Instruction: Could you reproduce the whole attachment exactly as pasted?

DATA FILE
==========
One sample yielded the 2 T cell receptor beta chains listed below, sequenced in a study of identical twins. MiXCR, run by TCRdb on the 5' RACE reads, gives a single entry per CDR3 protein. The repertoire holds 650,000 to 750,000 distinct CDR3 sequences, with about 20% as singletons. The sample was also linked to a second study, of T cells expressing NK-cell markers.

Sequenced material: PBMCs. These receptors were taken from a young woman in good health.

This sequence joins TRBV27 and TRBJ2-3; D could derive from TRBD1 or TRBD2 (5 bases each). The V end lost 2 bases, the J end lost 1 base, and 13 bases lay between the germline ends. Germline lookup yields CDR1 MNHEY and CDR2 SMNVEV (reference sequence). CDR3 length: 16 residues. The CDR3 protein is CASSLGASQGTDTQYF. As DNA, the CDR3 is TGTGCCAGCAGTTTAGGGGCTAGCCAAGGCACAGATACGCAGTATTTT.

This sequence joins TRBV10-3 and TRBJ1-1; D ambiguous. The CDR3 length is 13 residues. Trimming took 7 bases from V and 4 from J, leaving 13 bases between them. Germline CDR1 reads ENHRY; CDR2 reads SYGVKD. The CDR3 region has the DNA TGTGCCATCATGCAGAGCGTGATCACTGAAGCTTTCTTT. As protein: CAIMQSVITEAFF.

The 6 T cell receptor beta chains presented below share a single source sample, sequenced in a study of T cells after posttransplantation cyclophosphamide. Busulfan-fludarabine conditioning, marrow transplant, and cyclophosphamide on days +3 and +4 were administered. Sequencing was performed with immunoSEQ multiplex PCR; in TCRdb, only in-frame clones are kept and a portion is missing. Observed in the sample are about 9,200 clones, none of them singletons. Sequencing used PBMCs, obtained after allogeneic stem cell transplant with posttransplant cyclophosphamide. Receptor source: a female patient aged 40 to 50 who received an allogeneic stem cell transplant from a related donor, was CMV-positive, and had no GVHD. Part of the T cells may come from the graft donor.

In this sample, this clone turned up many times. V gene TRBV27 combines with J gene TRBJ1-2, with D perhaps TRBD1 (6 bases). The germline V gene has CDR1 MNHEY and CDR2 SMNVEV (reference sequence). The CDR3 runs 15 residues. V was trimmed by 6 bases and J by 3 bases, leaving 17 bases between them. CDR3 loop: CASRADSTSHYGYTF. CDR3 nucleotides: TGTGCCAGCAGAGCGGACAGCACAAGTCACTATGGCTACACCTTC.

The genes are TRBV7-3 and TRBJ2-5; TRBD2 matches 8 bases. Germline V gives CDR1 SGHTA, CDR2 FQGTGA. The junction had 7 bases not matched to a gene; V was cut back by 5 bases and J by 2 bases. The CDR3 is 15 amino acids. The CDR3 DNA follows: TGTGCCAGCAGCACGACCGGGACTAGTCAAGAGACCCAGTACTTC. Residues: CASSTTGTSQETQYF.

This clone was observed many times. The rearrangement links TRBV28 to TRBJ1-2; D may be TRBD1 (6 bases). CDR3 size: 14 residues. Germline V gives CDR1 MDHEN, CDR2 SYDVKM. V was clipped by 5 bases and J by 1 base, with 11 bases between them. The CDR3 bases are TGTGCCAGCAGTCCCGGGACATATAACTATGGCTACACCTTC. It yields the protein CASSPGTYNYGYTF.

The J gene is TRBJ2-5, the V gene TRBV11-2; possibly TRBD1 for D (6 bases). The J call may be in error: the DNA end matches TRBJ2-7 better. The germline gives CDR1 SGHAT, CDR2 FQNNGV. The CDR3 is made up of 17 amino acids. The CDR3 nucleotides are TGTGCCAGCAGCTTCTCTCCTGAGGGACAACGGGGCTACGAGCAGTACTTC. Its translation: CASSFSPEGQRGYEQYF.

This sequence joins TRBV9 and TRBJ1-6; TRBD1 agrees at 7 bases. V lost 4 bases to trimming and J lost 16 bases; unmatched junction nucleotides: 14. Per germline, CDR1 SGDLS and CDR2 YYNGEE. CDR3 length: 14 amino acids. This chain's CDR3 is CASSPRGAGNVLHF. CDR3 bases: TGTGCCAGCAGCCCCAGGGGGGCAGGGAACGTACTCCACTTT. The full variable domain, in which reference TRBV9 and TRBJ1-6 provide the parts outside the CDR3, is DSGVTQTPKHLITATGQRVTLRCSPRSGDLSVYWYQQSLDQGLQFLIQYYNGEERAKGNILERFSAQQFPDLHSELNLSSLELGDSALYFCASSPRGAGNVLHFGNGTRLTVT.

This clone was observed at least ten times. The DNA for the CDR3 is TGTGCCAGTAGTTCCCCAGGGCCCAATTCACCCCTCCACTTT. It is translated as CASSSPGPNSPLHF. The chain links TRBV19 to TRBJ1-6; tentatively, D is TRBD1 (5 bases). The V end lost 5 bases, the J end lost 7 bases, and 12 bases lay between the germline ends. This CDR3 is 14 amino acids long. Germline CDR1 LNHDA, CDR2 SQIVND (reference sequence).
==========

One sample yielded the 2 T cell receptor beta chains listed below, sequenced in a study of identical twins. MiXCR, run by TCRdb on the 5' RACE reads, gives a single entry per CDR3 protein. The repertoire holds 650,000 to 750,000 distinct CDR3 sequences, with about 20% as singletons. The sample was also linked to a second study, of T cells expressing NK-cell markers.

Sequenced material: PBMCs. These receptors were taken from a young woman in good health.

This sequence joins TRBV27 and TRBJ2-3; D could derive from TRBD1 or TRBD2 (5 bases each). The V end lost 2 bases, the J end lost 1 base, and 13 bases lay between the germline ends. Germline lookup yields CDR1 MNHEY and CDR2 SMNVEV (reference sequence). CDR3 length: 16 residues. The CDR3 protein is CASSLGASQGTDTQYF. As DNA, the CDR3 is TGTGCCAGCAGTTTAGGGGCTAGCCAAGGCACAGATACGCAGTATTTT.

This sequence joins TRBV10-3 and TRBJ1-1; D ambiguous. The CDR3 length is 13 residues. Trimming took 7 bases from V and 4 from J, leaving 13 bases between them. Germline CDR1 reads ENHRY; CDR2 reads SYGVKD. The CDR3 region has the DNA TGTGCCATCATGCAGAGCGTGATCACTGAAGCTTTCTTT. As protein: CAIMQSVITEAFF.

The 6 T cell receptor beta chains presented below share a single source sample, sequenced in a study of T cells after posttransplantation cyclophosphamide. Busulfan-fludarabine conditioning, marrow transplant, and cyclophosphamide on days +3 and +4 were administered. Sequencing was performed with immunoSEQ multiplex PCR; in TCRdb, only in-frame clones are kept and a portion is missing. Observed in the sample are about 9,200 clones, none of them singletons. Sequencing used PBMCs, obtained after allogeneic stem cell transplant with posttransplant cyclophosphamide. Receptor source: a female patient aged 40 to 50 who received an allogeneic stem cell transplant from a related donor, was CMV-positive, and had no GVHD. Part of the T cells may come from the graft donor.

In this sample, this clone turned up many times. V gene TRBV27 combines with J gene TRBJ1-2, with D perhaps TRBD1 (6 bases). The germline V gene has CDR1 MNHEY and CDR2 SMNVEV (reference sequence). The CDR3 runs 15 residues. V was trimmed by 6 bases and J by 3 bases, leaving 17 bases between them. CDR3 loop: CASRADSTSHYGYTF. CDR3 nucleotides: TGTGCCAGCAGAGCGGACAGCACAAGTCACTATGGCTACACCTTC.

The genes are TRBV7-3 and TRBJ2-5; TRBD2 matches 8 bases. Germline V gives CDR1 SGHTA, CDR2 FQGTGA. The junction had 7 bases not matched to a gene; V was cut back by 5 bases and J by 2 bases. The CDR3 is 15 amino acids. The CDR3 DNA follows: TGTGCCAGCAGCACGACCGGGACTAGTCAAGAGACCCAGTACTTC. Residues: CASSTTGTSQETQYF.

This clone was observed many times. The rearrangement links TRBV28 to TRBJ1-2; D may be TRBD1 (6 bases). CDR3 size: 14 residues. Germline V gives CDR1 MDHEN, CDR2 SYDVKM. V was clipped by 5 bases and J by 1 base, with 11 bases between them. The CDR3 bases are TGTGCCAGCAGTCCCGGGACATATAACTATGGCTACACCTTC. It yields the protein CASSPGTYNYGYTF.

The J gene is TRBJ2-5, the V gene TRBV11-2; possibly TRBD1 for D (6 bases). The J call may be in error: the DNA end matches TRBJ2-7 better. The germline gives CDR1 SGHAT, CDR2 FQNNGV. The CDR3 is made up of 17 amino acids. The CDR3 nucleotides are TGTGCCAGCAGCTTCTCTCCTGAGGGACAACGGGGCTACGAGCAGTACTTC. Its translation: CASSFSPEGQRGYEQYF.

This sequence joins TRBV9 and TRBJ1-6; TRBD1 agrees at 7 bases. V lost 4 bases to trimming and J lost 16 bases; unmatched junction nucleotides: 14. Per germline, CDR1 SGDLS and CDR2 YYNGEE. CDR3 length: 14 amino acids. This chain's CDR3 is CASSPRGAGNVLHF. CDR3 bases: TGTGCCAGCAGCCCCAGGGGGGCAGGGAACGTACTCCACTTT. The full variable domain, in which reference TRBV9 and TRBJ1-6 provide the parts outside the CDR3, is DSGVTQTPKHLITATGQRVTLRCSPRSGDLSVYWYQQSLDQGLQFLIQYYNGEERAKGNILERFSAQQFPDLHSELNLSSLELGDSALYFCASSPRGAGNVLHFGNGTRLTVT.

This clone was observed at least ten times. The DNA for the CDR3 is TGTGCCAGTAGTTCCCCAGGGCCCAATTCACCCCTCCACTTT. It is translated as CASSSPGPNSPLHF. The chain links TRBV19 to TRBJ1-6; tentatively, D is TRBD1 (5 bases). The V end lost 5 bases, the J end lost 7 bases, and 12 bases lay between the germline ends. This CDR3 is 14 amino acids long. Germline CDR1 LNHDA, CDR2 SQIVND (reference sequence).